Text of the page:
Honesty, Heart, and Laughs Reside on “The Edge of Seventeen” – Review

An alternate version of this review, originally published for CLTure, was posted on their site on November 18th, 2016.

Adolescence is a difficult time for us all. Our bodies change. Our friends change. Our interests change. For many, those changes feel less like the beautiful escape of a butterfly from its cocoon and more like the grotesque result of a werewolf humping a T-Rex. It’s awkward, hairy in the wrong places, and just doesn’t fit in anywhere. First-time director Kelly Fremon Craig absolutely nails this feeling of awkward isolation in The Edge of Seventeen, which she also wrote.

THE EDGE OF SEVENTEEN

Graceless high school junior Nadine (True Grit’s Hailee Steinfeld) hates virtually everyone in the world except for her friend Krista (The Bronze’s Haley Lu Richardson). Friends since early childhood, there is no secret or concern they don’t share until Krista begins to date Nadine’s older brother Darian (Everybody Wants Some!!!’s Blake Jenner). Her foundation shaken, Nadine finds herself hopelessly alone and in search of direction. Though an accidental friendship with similarly awkward Erwin (Hayden Szeto) seems like a ray of hope, Nadine seems determined to carry her pain alone.

THE EDGE OF SEVENTEEN

Top down, The Edge of Seventeen is a refreshing take on the teenage, coming-of-age drama. The actors are top-notch and the story is unfashionably honest. Edge earns its R-rating not from underage drinking, sex, or drug use, but from an honest, non-judgmental portrayal of growing up. It’s not glossy, nor does it have an agenda. Edge presents a group of people in a time of their lives that just generally sucks, while highlighting that this happens to everyone. It’s a shared loneliness that most folks never realize exists outside of their personal POV. Though this seems endlessly dour, Edge is jam-packed with organic hilarity that delight audiences over-and-again as they relive their own awkwardness. The levity and jaunty pace Edge maintains is due in equal parts to the focused script and compelling performances from the actors.

THE EDGE OF SEVENTEEN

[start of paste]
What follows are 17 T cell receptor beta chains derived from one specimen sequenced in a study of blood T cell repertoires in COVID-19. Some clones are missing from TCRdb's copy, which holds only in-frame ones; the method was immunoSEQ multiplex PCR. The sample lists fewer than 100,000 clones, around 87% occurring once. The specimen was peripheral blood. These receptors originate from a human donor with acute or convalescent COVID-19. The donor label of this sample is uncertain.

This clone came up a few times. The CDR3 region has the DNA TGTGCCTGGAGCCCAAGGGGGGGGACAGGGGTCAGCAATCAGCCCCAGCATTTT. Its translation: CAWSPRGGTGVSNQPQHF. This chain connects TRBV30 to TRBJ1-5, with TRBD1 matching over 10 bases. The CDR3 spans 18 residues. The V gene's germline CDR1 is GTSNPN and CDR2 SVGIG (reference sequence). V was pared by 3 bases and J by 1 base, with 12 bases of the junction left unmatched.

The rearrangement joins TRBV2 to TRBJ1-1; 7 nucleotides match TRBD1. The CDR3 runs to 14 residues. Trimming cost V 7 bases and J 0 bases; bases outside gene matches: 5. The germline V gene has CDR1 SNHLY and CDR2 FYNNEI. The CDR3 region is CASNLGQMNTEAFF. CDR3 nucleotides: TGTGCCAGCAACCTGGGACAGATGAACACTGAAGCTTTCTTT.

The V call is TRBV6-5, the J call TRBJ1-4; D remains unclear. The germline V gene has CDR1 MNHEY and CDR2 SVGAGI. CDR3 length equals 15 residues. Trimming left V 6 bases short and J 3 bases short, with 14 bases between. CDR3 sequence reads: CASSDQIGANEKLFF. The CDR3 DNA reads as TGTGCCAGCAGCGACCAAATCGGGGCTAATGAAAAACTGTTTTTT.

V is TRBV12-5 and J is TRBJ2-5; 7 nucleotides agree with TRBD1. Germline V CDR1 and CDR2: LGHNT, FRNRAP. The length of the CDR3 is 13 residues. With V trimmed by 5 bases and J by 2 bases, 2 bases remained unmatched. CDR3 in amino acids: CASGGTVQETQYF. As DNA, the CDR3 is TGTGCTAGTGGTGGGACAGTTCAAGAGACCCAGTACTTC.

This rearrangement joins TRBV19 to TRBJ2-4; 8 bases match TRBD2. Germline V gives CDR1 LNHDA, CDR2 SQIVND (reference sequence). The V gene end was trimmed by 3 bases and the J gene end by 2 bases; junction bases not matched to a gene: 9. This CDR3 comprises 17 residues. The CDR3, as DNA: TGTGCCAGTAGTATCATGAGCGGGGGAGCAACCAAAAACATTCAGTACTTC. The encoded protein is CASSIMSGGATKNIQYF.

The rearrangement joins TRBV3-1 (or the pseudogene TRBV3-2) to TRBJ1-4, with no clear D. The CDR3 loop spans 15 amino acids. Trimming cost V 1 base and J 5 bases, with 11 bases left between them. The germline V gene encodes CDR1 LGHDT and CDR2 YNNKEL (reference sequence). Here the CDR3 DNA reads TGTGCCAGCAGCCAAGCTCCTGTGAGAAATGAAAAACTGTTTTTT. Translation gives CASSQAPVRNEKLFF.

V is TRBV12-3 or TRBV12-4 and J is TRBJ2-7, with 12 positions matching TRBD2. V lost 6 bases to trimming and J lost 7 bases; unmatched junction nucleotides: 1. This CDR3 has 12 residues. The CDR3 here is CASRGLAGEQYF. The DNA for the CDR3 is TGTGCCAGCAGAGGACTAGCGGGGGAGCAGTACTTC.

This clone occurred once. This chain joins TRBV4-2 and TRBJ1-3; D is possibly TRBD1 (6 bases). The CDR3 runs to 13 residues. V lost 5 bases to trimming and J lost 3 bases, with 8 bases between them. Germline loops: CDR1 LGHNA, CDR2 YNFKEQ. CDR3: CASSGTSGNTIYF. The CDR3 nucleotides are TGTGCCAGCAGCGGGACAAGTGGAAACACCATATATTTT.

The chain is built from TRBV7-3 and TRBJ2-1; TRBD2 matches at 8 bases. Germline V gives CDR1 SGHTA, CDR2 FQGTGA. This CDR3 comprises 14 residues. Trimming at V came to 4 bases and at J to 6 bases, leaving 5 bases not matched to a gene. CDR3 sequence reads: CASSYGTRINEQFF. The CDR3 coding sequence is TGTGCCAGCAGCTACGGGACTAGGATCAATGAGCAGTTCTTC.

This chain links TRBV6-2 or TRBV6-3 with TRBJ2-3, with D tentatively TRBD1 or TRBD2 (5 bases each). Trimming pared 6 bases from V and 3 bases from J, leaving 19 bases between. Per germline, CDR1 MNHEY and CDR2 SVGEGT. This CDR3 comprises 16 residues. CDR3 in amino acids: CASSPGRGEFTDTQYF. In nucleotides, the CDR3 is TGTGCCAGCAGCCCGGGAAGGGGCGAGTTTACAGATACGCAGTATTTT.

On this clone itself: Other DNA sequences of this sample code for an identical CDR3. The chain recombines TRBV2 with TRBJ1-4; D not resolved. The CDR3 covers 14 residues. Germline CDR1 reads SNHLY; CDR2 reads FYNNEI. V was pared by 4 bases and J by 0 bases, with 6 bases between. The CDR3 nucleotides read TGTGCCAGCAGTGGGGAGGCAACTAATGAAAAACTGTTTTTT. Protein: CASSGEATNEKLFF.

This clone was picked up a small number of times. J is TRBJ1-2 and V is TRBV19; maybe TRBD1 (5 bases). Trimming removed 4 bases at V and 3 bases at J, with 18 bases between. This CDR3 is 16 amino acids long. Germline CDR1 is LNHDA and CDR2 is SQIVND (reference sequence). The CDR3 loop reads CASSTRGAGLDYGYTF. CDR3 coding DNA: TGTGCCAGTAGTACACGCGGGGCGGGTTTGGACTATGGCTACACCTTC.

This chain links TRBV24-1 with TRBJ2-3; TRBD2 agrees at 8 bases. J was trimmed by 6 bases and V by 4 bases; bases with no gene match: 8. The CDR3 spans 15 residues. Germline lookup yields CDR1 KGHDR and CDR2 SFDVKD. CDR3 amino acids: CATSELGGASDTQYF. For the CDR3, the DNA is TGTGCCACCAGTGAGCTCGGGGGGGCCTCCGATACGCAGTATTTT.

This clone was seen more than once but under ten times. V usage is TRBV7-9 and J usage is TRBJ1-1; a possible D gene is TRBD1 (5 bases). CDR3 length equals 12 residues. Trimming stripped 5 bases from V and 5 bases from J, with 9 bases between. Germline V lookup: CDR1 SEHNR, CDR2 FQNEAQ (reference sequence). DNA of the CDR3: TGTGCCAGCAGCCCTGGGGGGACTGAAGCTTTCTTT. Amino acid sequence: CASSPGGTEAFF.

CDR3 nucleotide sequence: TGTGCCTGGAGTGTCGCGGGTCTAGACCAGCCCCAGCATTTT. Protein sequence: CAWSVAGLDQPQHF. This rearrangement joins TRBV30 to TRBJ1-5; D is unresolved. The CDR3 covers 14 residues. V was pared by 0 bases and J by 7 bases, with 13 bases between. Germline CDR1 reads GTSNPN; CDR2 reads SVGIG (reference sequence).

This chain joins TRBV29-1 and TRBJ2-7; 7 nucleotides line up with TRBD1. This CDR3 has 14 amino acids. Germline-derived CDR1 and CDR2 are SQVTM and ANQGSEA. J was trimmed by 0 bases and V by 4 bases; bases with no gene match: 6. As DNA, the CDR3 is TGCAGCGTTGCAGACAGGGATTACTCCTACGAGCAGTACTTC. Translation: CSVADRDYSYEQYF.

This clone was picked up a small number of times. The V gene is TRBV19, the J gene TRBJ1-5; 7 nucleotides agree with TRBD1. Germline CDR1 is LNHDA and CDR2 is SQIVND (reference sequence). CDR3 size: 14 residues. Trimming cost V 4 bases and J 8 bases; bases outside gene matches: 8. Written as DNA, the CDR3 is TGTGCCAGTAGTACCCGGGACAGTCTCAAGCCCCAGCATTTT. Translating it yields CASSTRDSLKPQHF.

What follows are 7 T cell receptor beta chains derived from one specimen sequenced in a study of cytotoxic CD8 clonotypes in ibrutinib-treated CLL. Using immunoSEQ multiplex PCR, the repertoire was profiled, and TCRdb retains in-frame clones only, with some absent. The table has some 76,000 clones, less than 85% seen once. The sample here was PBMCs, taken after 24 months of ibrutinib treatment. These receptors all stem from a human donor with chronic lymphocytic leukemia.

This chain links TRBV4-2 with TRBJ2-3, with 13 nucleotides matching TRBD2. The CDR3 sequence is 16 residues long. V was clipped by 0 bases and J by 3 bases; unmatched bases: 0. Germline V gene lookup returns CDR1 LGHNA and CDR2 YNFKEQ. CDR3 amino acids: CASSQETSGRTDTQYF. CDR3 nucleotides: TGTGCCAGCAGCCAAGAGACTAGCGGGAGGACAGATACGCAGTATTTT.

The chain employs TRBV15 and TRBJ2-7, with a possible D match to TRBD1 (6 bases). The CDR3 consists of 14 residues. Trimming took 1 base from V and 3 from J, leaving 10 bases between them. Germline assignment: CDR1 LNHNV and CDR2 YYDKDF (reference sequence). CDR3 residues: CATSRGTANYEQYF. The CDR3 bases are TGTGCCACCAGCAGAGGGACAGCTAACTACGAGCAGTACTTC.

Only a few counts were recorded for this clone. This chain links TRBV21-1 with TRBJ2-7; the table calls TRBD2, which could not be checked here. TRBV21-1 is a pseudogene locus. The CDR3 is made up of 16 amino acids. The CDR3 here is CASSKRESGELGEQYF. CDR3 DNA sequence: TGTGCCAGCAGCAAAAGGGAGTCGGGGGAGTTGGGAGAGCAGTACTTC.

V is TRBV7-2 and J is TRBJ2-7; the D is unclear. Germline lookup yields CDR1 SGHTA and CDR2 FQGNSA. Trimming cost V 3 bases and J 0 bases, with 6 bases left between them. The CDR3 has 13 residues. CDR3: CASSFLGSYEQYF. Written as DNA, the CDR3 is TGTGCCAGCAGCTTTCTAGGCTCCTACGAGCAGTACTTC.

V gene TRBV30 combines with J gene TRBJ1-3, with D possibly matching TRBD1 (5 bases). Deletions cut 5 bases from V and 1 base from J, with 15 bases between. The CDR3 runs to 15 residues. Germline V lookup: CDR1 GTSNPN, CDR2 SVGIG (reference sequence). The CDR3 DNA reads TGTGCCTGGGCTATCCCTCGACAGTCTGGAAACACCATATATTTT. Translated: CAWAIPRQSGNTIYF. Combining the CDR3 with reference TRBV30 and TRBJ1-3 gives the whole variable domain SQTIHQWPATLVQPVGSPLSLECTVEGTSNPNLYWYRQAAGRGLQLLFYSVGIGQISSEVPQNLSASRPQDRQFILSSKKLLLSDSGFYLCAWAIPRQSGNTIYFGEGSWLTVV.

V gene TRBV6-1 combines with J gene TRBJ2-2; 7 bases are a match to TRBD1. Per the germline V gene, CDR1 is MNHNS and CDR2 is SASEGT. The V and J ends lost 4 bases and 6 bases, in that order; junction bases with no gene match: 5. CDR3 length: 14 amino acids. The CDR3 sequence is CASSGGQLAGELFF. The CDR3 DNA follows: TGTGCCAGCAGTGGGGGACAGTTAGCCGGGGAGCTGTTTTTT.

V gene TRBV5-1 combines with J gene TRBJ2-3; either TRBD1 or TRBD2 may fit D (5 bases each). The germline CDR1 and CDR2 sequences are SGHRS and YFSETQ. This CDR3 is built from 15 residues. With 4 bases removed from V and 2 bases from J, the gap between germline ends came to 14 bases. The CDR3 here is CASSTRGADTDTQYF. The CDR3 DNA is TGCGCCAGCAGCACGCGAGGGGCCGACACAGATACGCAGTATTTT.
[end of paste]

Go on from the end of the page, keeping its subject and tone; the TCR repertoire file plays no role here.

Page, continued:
The story, as narrated by Nadine, zips. It’s not harried, but it doesn’t take it’s time either. Much like real life, each character reacts and deals with situations as they arise and then moves on. Keeping the pace up ensures that the darker moments never bring down the overall affable tone of Edge. The cast of Edge manages the heady drama inherent in Edge – loss, love, and finding personal identity – with immense ease. Steinfeld’s Nadine resides at the center of the entire story, making Steinfeld’s portrayal of her all the more impressive as audiences as Nadine is difficult to like. Every time audiences want to root against her or cackle at her misfortune, Steinfeld’s natural effervescence neutralizes this and immediately puts the audience back on her side. Also central to the story is Jenner’s Darian, though he’s not as heavily featured as Nadine. For his part, Jenner does the most with very little as his character shifts from estranged sibling to compatriot. As fantastic as all the performances are by the leads, there are two stand-outs from Edge: relative newcomer Szeto as Erwin and Oscar-nominated actor Woody Harrelson as Nadine’s history teacher, Mr. Bruner. Szeto is charmingly hilarious as Nadine’s potential suitor as he awkwardly attempts to befriend and get to know Nadine. Harrelson’s on-screen chemistry with Steinfeld is perfection. His slightly slow southern drawl perfectly counterbalances Steinfeld’s hurried delivery, which, when combined with some truly caustic lines, establishes Mr. Bruner as an unrelenting force. Frankly, Harrelson steals every scene he’s in.

THE EDGE OF SEVENTEEN

Because Edge is a teen drama, comparisons to John Hughes – the quintessential director of teenage angst from the 80s – are unavoidable; however, this reviewer believes it unnecessary. Like Hughes, Craig utilizes great actors to tell a story intrinsic to the time. Growing up is a universal theme that many have tackled and, when done well, but also with an honest intent, the story touches something within us all. It’s what Hughes accomplished with Pretty In Pink, The Breakfast Club, and Weird Science and it’s what Craig successfully does with The Edge of Seventeen. Though it’s our nature to make comparisons to what we know to judge their value, Edge is its own creature.

THE EDGE OF SEVENTEEN

On the whole, The Edge of Seventeen is an honest take on the struggle of adolescence. It’s touching, hilarious, and unabashedly honest. Though this reviewer does have some concern over the subtle shift in messaging just before the credits roll, ultimately, writer/director Craig assembled a fantastic cast to execute a nearly perfect story of a snapshot in the life of one girl in high school. The audience that needs to see Edge can’t due to the R-rating, but they should anyway.  No matter the age, it’s good to be reminded that we’re not alone, in a crowd or otherwise.

Writer’s Note: If you enjoy Hailee Steinfeld, she’s coming to Charlotte on December 13th as part of Kiss 95.1’s KissMas Concert. For info: http://kiss951.com/kissmas-2016/

Final Score: 3.5 of 5.

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